Women's rugby: Tamara Taylor adds fuel to the ire in quest to land World Cup

    Women's rugby

    Tamara Taylor adds fuel to the ire in quest to land World Cup
    Save the tiger: The day America’s love of backyard tigers led to a horrific bloodbath

    The day America’s love of backyard tigers led to a horrific bloodbath

    With only six per cent of the US population of these amazing big cats held in zoos, the Zanesville incident in 2011 was inevitable
    Samuel Beckett's biographer reveals secrets of the writer's time as a French Resistance spy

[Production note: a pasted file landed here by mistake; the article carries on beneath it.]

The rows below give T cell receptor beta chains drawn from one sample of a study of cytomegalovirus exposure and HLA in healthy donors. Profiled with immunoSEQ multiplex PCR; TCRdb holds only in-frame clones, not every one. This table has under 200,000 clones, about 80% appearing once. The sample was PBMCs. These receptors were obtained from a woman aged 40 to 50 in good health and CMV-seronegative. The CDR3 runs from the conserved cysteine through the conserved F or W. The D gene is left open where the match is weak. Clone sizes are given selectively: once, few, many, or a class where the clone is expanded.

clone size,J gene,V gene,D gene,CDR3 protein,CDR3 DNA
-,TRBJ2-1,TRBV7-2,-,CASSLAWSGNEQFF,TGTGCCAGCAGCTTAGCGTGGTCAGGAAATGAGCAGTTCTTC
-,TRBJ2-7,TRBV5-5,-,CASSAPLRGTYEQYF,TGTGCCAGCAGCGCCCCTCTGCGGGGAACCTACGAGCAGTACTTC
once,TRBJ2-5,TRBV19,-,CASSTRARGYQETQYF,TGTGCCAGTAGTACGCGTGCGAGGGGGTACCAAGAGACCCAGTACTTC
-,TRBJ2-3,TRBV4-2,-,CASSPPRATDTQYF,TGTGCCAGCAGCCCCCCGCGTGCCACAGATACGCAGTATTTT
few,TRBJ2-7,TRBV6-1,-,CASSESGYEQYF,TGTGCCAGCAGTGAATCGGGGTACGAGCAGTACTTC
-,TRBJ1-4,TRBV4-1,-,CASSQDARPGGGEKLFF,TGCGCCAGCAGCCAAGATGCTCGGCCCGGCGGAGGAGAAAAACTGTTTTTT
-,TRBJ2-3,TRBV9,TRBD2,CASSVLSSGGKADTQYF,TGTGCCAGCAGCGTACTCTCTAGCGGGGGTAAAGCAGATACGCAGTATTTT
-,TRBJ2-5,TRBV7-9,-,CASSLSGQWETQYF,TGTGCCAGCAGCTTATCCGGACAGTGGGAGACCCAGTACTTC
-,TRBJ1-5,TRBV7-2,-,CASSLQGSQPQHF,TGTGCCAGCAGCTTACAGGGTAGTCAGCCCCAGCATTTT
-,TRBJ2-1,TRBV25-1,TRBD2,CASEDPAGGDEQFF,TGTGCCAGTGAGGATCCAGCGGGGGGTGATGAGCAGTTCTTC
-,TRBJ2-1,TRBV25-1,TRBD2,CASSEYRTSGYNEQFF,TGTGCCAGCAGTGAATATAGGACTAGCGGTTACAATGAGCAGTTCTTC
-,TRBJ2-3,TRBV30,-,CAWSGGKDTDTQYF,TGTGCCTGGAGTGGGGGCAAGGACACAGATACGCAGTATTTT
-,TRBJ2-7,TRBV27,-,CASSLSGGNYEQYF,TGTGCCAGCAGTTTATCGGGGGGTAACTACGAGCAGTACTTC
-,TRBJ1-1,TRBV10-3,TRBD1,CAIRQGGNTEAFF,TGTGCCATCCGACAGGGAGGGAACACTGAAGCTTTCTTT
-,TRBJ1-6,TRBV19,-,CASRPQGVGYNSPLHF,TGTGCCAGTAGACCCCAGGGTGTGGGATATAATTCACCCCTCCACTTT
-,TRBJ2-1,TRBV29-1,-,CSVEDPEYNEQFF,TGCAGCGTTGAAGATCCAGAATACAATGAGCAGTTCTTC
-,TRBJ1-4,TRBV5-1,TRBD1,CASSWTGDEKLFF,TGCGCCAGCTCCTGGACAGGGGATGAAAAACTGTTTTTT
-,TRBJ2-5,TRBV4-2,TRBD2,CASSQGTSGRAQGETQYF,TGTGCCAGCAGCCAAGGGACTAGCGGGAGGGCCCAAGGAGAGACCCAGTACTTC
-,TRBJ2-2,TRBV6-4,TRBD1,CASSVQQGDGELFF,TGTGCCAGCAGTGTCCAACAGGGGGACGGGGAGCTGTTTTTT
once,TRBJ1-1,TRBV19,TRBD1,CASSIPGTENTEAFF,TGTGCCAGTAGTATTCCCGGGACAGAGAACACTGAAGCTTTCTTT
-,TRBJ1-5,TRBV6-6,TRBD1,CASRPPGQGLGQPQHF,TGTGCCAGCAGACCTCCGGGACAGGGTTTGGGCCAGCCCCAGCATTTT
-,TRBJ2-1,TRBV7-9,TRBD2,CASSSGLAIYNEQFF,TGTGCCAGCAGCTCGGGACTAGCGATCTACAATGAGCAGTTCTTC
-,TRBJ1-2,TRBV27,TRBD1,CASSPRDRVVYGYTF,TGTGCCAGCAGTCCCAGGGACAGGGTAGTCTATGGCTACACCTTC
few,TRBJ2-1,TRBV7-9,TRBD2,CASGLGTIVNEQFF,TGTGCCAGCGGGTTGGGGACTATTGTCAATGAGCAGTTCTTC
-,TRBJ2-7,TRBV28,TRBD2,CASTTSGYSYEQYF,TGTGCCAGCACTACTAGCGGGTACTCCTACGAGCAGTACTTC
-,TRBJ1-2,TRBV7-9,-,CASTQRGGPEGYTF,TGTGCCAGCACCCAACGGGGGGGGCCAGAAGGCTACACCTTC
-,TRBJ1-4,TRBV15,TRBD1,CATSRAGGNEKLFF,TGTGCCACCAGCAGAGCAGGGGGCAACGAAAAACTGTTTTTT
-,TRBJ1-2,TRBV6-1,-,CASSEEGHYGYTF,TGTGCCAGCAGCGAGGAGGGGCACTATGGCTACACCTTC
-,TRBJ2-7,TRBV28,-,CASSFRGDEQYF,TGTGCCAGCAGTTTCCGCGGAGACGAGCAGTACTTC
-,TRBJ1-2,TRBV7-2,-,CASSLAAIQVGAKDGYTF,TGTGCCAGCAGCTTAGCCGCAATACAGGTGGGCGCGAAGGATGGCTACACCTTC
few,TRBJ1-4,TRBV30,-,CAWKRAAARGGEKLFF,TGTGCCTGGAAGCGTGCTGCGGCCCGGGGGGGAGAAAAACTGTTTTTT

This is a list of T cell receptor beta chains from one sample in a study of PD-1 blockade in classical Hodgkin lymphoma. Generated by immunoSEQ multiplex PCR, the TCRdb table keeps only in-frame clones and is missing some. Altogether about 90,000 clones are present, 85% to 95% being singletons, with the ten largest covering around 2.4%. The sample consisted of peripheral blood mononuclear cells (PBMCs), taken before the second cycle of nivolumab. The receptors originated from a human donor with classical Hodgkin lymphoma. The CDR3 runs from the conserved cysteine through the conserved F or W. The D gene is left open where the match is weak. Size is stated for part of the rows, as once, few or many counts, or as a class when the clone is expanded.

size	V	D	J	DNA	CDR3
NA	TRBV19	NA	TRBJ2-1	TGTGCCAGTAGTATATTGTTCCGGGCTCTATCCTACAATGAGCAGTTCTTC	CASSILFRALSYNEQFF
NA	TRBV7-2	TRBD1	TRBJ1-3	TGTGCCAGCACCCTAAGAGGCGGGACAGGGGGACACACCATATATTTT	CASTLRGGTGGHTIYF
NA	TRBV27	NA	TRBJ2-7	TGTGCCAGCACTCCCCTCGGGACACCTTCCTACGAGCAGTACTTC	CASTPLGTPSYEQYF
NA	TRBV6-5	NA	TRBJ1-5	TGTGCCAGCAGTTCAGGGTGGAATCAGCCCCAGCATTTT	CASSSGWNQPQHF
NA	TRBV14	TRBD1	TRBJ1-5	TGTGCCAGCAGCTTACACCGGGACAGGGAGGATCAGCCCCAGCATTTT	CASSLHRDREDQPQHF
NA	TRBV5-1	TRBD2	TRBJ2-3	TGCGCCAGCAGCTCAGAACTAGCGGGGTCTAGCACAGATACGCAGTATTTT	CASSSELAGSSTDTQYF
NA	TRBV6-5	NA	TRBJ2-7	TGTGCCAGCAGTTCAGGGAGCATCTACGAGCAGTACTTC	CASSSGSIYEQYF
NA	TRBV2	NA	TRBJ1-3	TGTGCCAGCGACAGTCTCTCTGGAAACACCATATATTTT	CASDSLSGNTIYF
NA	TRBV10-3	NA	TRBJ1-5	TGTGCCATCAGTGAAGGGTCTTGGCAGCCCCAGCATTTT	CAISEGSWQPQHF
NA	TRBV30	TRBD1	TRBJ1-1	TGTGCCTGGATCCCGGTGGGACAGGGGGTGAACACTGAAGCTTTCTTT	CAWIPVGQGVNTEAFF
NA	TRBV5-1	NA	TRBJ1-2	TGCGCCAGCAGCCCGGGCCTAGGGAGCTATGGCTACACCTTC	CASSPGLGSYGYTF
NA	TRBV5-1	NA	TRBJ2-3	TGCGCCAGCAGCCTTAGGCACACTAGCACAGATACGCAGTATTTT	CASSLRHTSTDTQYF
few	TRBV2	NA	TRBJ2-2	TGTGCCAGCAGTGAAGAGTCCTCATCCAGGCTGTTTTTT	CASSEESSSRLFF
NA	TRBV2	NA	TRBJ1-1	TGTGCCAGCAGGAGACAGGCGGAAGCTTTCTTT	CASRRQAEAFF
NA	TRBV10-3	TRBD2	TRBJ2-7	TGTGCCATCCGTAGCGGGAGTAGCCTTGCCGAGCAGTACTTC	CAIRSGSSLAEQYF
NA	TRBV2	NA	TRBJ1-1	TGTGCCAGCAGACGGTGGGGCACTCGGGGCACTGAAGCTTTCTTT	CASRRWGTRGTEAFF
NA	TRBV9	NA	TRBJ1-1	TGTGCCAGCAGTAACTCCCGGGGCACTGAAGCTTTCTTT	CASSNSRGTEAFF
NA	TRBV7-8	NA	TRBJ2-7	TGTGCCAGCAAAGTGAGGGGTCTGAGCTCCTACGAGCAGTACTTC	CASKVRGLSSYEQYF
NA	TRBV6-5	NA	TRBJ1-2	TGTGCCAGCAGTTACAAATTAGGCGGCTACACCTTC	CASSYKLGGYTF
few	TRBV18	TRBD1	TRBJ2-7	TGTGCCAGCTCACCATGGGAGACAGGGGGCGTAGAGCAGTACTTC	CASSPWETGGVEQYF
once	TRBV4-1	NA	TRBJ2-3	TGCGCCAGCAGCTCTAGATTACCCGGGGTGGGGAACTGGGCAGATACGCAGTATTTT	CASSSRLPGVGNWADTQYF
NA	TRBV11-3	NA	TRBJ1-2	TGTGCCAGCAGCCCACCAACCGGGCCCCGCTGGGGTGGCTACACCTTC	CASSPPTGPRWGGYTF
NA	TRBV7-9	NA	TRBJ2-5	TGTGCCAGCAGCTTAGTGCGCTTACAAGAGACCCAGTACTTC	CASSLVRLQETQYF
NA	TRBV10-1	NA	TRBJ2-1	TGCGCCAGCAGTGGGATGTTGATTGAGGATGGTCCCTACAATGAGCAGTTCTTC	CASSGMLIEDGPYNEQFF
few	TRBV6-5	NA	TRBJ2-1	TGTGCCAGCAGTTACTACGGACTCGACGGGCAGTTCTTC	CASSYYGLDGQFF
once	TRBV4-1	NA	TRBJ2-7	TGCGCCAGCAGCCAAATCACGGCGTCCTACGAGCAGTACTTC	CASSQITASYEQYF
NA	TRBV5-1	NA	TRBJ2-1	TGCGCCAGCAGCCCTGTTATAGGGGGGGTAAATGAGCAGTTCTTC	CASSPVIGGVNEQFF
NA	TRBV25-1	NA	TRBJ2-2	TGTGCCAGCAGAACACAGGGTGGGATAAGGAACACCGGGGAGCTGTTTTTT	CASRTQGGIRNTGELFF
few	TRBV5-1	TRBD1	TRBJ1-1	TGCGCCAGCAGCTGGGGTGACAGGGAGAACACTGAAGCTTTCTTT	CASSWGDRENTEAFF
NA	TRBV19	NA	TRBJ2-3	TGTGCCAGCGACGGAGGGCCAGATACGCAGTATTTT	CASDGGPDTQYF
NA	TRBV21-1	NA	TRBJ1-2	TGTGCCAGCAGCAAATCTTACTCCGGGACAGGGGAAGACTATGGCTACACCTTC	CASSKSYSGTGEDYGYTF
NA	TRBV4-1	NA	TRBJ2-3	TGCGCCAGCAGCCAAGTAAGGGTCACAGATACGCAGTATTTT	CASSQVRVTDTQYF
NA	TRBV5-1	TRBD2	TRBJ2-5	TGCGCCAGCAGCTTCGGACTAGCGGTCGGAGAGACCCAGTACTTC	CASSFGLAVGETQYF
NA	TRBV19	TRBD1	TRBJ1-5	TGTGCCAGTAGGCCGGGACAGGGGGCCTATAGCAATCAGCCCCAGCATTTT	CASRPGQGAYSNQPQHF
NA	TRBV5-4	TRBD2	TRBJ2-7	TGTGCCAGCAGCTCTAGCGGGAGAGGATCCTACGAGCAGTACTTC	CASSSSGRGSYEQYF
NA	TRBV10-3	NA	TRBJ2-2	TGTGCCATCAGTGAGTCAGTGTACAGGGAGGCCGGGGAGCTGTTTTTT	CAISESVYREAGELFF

How Samuel Beckett became a French Resistance spy

    As this year's Samuel Beckett festival opens in Enniskillen, James Knowlson, recalls how the Irish writer risked his life for liberty and narrowly escaped capture by the Gestapo
    We will remember them: relatives still honour those who fought in the Great War

    We will remember them

    Relatives still honour those who fought in the Great War
    Star Wars Episode VII is being shot on film - and now Kodak is launching a last-ditch bid to keep celluloid alive

    Kodak's last-ditch bid to keep celluloid alive

    Director J J Abrams and a few digital refuseniks shoot movies on film. Simon Usborne wonders what the fuss is about
    Once stilted and melodramatic, Hollywood is giving acting in video games a makeover

    Acting in video games gets a makeover

    David Crookes meets two of the genre's most popular voices